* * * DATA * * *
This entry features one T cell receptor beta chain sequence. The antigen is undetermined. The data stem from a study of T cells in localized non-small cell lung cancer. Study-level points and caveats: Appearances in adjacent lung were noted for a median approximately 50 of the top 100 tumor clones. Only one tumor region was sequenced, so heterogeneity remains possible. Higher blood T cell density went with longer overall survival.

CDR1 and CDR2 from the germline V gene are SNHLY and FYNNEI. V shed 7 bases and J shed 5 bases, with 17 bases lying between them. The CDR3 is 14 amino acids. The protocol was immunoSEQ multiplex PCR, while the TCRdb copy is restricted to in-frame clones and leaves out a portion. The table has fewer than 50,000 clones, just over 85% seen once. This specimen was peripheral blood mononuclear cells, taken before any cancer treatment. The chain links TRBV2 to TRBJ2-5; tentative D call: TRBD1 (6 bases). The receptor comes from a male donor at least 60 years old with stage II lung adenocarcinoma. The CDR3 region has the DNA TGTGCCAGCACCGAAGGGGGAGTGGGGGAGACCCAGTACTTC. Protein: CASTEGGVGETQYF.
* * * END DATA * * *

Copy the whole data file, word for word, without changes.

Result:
This entry features one T cell receptor beta chain sequence. The antigen is undetermined. The data stem from a study of T cells in localized non-small cell lung cancer. Study-level points and caveats: Appearances in adjacent lung were noted for a median approximately 50 of the top 100 tumor clones. Only one tumor region was sequenced, so heterogeneity remains possible. Higher blood T cell density went with longer overall survival.

CDR1 and CDR2 from the germline V gene are SNHLY and FYNNEI. V shed 7 bases and J shed 5 bases, with 17 bases lying between them. The CDR3 is 14 amino acids. The protocol was immunoSEQ multiplex PCR, while the TCRdb copy is restricted to in-frame clones and leaves out a portion. The table has fewer than 50,000 clones, just over 85% seen once. This specimen was peripheral blood mononuclear cells, taken before any cancer treatment. The chain links TRBV2 to TRBJ2-5; tentative D call: TRBD1 (6 bases). The receptor comes from a male donor at least 60 years old with stage II lung adenocarcinoma. The CDR3 region has the DNA TGTGCCAGCACCGAAGGGGGAGTGGGGGAGACCCAGTACTTC. Protein: CASTEGGVGETQYF.